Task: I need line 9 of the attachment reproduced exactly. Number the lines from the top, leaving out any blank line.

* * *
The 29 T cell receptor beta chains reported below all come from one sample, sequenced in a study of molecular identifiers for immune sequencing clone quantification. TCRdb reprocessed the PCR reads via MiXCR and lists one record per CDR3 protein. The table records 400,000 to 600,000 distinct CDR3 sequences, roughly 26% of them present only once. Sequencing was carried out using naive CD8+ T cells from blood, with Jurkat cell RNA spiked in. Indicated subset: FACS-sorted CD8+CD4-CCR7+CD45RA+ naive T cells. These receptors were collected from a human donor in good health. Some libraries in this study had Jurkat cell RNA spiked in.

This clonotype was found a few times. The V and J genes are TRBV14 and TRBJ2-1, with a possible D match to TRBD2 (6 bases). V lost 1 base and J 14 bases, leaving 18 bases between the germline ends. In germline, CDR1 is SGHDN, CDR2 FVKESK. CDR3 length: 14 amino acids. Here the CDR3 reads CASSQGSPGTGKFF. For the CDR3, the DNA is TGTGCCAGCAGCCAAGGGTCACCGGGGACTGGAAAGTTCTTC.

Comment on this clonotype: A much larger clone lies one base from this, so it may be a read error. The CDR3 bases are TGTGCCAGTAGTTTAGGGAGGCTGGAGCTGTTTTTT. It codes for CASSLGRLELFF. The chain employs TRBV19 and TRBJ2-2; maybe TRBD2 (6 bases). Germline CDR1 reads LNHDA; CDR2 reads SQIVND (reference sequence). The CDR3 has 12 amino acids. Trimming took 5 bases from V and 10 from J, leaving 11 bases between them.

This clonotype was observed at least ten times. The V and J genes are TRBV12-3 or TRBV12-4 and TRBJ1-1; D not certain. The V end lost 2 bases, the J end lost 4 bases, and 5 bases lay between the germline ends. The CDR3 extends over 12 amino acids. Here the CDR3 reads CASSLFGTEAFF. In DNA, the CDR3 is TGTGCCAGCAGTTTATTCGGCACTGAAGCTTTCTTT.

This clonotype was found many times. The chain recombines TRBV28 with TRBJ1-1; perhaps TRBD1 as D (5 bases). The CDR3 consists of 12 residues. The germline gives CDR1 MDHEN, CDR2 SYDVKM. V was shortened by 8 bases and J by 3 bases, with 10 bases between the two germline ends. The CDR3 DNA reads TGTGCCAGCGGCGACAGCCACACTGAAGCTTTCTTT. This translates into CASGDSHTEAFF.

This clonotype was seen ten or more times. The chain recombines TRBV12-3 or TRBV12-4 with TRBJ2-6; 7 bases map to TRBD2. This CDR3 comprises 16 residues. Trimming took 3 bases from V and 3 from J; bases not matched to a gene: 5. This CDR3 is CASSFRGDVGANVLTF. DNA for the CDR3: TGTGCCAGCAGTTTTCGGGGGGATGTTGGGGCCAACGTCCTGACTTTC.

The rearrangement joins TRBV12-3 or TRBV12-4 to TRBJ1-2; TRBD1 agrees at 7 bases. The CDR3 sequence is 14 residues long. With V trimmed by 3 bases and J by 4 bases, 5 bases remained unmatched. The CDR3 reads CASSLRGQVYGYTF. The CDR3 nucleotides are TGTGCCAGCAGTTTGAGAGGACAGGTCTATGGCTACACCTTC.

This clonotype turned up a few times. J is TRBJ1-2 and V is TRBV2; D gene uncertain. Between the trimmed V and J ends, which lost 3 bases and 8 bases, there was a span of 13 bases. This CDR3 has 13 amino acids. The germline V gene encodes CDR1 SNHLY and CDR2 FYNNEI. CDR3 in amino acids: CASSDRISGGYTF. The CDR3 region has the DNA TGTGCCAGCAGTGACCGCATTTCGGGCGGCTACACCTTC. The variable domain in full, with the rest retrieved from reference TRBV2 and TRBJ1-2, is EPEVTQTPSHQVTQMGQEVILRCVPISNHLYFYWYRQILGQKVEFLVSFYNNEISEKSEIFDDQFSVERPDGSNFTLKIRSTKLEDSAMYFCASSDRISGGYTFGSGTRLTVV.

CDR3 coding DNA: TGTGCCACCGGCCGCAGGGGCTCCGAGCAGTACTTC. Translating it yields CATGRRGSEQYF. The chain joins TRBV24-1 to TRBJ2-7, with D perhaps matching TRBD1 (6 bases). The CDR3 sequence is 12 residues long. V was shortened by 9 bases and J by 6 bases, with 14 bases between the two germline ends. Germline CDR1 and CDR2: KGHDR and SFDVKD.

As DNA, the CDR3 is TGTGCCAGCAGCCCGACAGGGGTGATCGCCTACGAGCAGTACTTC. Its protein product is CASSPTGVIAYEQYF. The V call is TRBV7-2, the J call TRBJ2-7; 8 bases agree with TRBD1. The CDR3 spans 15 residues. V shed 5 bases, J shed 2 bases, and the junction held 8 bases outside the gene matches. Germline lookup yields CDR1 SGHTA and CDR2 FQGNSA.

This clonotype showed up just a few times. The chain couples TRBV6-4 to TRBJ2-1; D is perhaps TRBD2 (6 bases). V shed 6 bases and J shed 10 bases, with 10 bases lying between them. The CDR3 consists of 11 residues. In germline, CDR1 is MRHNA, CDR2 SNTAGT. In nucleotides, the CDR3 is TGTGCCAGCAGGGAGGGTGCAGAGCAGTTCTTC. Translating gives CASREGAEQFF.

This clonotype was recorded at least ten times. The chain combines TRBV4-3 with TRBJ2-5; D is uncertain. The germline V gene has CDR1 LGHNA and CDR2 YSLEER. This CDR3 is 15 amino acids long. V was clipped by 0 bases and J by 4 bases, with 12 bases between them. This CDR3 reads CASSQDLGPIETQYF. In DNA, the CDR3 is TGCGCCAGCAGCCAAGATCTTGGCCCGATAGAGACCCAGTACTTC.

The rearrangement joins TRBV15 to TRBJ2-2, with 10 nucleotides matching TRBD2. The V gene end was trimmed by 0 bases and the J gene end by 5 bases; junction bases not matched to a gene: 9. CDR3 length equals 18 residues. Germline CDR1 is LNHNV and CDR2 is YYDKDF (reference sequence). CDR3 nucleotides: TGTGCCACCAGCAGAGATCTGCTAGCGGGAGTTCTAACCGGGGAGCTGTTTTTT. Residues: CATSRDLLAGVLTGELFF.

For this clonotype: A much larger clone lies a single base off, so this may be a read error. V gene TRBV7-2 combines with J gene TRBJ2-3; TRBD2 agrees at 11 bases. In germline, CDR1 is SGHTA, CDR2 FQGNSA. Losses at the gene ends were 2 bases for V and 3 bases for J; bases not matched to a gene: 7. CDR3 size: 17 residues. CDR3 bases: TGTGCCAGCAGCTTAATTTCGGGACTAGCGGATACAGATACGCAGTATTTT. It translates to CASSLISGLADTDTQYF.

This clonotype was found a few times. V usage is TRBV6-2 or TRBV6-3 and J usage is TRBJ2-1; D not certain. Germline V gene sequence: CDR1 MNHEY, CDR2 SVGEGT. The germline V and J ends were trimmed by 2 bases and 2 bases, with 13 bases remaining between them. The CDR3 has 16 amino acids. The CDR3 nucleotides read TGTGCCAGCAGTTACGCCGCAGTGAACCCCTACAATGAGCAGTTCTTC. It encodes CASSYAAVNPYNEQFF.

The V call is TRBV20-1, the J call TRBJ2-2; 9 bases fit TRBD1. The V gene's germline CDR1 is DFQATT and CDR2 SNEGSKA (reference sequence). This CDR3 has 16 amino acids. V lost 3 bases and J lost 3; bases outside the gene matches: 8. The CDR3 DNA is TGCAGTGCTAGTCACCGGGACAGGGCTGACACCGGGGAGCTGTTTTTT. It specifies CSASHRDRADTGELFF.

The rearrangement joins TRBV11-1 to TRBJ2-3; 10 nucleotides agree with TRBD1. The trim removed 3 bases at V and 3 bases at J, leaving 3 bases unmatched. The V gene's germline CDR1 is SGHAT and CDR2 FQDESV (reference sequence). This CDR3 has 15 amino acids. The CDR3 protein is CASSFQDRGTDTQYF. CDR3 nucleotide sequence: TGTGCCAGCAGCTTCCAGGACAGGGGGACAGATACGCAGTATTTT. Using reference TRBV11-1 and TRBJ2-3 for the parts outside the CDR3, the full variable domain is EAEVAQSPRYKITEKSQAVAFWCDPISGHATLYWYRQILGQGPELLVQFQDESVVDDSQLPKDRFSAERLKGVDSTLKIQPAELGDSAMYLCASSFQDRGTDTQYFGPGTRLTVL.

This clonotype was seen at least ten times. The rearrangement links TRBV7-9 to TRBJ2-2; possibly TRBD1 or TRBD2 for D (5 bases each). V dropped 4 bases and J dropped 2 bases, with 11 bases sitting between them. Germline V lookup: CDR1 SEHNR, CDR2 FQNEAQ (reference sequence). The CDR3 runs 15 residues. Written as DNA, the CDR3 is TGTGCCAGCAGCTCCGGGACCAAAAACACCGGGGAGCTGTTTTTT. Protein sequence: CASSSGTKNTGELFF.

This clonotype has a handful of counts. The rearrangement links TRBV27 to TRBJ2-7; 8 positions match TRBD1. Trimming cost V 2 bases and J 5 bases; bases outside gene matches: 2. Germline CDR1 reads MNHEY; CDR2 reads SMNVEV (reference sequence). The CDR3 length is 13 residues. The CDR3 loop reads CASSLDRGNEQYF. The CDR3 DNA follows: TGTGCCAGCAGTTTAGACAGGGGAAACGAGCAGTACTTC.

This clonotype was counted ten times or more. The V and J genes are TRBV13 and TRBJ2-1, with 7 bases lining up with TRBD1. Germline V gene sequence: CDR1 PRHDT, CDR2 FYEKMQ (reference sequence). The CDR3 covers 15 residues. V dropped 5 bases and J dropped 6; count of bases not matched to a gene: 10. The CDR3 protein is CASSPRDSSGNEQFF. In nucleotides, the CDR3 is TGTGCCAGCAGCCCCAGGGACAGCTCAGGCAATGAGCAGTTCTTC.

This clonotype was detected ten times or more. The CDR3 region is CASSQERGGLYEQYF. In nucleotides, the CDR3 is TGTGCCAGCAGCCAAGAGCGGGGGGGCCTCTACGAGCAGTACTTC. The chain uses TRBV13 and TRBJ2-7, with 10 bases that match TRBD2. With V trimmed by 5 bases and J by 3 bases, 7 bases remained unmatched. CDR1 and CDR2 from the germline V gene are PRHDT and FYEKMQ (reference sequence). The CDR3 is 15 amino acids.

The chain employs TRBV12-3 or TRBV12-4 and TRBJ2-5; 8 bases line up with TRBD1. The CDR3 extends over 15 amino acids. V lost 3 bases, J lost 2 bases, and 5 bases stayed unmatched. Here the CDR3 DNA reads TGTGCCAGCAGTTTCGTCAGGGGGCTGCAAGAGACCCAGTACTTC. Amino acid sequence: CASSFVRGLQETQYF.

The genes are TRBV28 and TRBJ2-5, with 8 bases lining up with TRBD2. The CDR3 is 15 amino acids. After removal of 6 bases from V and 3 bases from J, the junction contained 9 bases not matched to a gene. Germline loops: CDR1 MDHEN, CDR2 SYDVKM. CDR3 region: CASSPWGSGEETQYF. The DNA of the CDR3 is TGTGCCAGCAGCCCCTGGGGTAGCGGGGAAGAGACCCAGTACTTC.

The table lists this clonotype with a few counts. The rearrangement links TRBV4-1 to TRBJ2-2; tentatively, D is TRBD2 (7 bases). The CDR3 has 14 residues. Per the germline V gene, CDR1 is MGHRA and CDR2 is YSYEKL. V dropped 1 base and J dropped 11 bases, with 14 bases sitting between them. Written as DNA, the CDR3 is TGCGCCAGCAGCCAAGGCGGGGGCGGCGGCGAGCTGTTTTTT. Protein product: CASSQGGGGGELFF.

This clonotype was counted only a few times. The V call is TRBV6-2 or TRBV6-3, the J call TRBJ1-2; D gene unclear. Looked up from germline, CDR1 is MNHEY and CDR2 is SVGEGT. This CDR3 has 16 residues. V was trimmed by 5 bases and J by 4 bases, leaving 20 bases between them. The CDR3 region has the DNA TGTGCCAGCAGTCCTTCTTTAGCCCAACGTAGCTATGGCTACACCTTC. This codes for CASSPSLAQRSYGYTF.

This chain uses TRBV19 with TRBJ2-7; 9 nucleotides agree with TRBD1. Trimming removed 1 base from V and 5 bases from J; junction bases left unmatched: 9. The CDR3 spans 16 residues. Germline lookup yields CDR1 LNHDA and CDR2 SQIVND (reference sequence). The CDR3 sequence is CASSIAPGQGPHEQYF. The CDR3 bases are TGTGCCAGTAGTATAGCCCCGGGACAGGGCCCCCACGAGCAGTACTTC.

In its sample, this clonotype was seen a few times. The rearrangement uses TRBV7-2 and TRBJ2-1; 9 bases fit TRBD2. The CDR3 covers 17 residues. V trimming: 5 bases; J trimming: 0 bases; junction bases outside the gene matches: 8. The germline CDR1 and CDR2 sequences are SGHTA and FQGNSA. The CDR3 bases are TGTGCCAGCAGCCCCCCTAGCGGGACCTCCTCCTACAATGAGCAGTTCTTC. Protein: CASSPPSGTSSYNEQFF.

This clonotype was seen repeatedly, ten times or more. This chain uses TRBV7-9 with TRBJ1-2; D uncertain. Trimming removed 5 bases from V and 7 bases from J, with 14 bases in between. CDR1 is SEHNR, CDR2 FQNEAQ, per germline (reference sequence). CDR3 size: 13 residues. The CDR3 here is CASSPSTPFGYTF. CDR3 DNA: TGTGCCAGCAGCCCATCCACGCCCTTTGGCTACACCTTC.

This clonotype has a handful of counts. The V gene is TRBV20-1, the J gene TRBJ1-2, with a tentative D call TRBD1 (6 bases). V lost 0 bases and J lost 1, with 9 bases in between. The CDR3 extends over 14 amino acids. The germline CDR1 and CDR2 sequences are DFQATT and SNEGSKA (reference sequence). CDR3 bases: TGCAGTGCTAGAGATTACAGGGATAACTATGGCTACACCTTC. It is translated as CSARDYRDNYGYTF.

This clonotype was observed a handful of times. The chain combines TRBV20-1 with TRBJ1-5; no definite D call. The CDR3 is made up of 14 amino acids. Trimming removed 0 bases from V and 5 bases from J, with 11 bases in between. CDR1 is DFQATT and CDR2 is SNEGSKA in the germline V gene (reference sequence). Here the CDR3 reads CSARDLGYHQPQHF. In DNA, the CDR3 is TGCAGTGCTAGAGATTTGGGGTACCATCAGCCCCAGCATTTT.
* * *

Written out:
CDR3 coding DNA: TGTGCCACCGGCCGCAGGGGCTCCGAGCAGTACTTC. Translating it yields CATGRRGSEQYF. The chain joins TRBV24-1 to TRBJ2-7, with D perhaps matching TRBD1 (6 bases). The CDR3 sequence is 12 residues long. V was shortened by 9 bases and J by 6 bases, with 14 bases between the two germline ends. Germline CDR1 and CDR2: KGHDR and SFDVKD.